The genomic information compiled in this report for Rx. gelatinosus CBS reveals features responsible for an autotrophic life style based on CO utilization. The coo, hup and hyp gene repertoire along with genes encoding the Calvin-Benson-Bassham (CBB) pathways (data not shown) enable growth using CO as the sole carbon substrate (Figure 4). This microbe contains a CO sensor, likely encoded by rcoM, which upon sensing CO initiates the transcription of the coo operon to enable CO oxidation and H2 production. This microbe also contains the H2-sensing hydrogenase HupUV, which is expected to work in concert with its cognate regulatory two-component system HupRT to regulate the expression of an H2-uptake hydrogenase HupAB. H2 oxidation ultimately provides electrons; that along with ATP generated from photosynthesis, participate in the CO2 fixation reaction via the CBB pathway leading to cell growth. Rx. gelatinosus CBS is therefore a model photosynthetic bacterium to study a network of intricate signal transduction pathways and the underlying regulations controlling the assimilation of one-carbon compounds such as CO and CO2.

Figure 4. An overview of the CO and H2 signal transduction pathways and metabolism in Rubrivivax gelatinosus CBS.

Supporting Information

Figure S1.

The 242 kb contig from the Rubrivivax gelatinosus CBS de novo assembly is a distinct, circular genomic element. (a) Sequencing coverage from remapping SMRT sequencing reads onto the 242 kb contig from the de novo assembly. (b) Dot plot of the contig against itself, showing overlapping sequence at both ends (circled). (c) Dot plots between the 242 kb contig and the other two de novo assembly contigs, highlighting the absence of any sequence similarity between the 242 kb contig and the other contigs.


Figure S2.

Curation of the bacterial chromosome assembly of Rubrivivax gelatinosus CBS. (a) Sequencing coverage from remapping SMRT sequencing reads onto the 4.7 Mb contig from the de novo assembly. The broad undulation in coverage is of biological origin due to the presence of more DNA in the sample near the origin of replication (ori) when cells are harvested in log growth phase. The large spike in coverage is highlighted (arrow). (b) Sequencing coverage over the 363 kb contig. (c) SMRTView zoom-in of the end of the 4.7 Mb contig showing the sequence read structure. Uniquely mapped reads are shown in gray, ambiguously mapping reads are highlighted in red. The dotplots show the end of the 4.7 Mb contig against itself (top), and the end of the 4.7 Mb contig against the beginning of the 362 kb contig (bottom).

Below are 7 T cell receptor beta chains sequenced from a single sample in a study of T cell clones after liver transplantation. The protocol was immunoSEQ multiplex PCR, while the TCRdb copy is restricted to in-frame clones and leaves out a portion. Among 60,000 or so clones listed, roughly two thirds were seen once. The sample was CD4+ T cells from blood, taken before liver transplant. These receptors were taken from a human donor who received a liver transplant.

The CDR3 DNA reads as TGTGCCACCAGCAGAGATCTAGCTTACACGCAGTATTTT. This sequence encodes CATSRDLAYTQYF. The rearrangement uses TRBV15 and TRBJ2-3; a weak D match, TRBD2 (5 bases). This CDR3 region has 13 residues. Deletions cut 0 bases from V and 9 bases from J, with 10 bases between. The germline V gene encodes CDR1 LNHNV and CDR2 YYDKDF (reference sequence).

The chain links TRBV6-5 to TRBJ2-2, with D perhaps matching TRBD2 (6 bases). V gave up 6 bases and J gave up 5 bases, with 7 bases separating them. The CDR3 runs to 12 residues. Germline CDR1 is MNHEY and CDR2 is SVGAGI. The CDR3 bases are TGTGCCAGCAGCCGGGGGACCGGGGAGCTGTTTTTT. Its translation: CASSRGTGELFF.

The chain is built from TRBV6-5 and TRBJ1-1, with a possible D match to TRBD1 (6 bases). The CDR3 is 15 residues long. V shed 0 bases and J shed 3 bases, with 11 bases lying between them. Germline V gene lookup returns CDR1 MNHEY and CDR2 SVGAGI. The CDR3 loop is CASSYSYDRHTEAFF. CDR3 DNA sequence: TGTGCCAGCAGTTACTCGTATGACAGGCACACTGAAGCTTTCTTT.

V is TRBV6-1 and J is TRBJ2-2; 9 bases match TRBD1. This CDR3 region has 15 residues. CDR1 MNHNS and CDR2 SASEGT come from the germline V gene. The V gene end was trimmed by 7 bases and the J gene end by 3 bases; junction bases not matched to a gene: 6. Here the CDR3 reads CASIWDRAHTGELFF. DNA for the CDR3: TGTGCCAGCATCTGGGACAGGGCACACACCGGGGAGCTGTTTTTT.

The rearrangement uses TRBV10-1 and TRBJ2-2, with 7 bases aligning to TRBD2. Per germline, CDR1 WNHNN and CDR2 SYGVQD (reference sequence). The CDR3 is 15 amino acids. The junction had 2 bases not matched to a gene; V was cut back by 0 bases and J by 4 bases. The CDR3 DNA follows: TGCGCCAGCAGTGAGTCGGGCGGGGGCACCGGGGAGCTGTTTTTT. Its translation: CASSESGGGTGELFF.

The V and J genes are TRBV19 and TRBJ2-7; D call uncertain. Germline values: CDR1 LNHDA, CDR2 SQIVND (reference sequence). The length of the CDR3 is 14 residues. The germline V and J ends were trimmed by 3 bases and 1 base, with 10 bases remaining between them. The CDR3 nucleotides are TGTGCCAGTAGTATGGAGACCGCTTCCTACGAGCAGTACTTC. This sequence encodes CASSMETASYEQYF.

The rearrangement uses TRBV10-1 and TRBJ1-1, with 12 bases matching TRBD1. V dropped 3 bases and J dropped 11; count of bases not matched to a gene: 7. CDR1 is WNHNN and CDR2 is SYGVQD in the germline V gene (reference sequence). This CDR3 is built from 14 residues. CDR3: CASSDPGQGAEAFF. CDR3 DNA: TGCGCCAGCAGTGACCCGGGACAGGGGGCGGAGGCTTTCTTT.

Figure S3.

coo operon comparison in the genome of Rubrivivax gelatinosus CBS strain and IL144. Genes flanking the upstream and downstream of the operon are present in both microbes, including a 48 bp region identical to the 3′ of hypE in Rx. gelatinosus CBS.


Figure S4.

Methylome determination of Rubrivivax gelatinosus CBS. (a) Example section of the bacterial chromosome with kinetic signals indicating adenine methylation. (b) Scatter plot of kinetic scores over all 3 genomic elements. The threshold used for methyltransferase specificity determination is indicated by the dashed line. (c) Determined methyltransferase specificities. (d) Summary of detected methylated positions across the genome.


Figure S5.

Kinetic score distributions for the identified methyltransferase specificities in Rubrivivax gelatinosus CBS.


Document S1.

Methylome. The Methylome supplementary information describes the methodology used to determine the methylome in Rx. gelatinosus CBS. We uncover both type I and type II methyltransferases, both of which are N6-methyladenine. Further analysis involving cloning or knock outs of the methyltransferase genes would be necessary to determine the gene responsible for this specificity.



We acknowledge Tyson A. Clark and Khai Luong at Pacific Biosciences for assistance with the sequencing and data analysis.

Author Contributions

Conceived and designed the experiments: PCM JY. Performed the experiments: JK JC SN KW CE. Analyzed the data: JK JC SN KW CE. Contributed reagents/materials/analysis tools: SN KW JK JC CE JY PCM. Wrote the paper: JK JC SN KW CE JY PCM.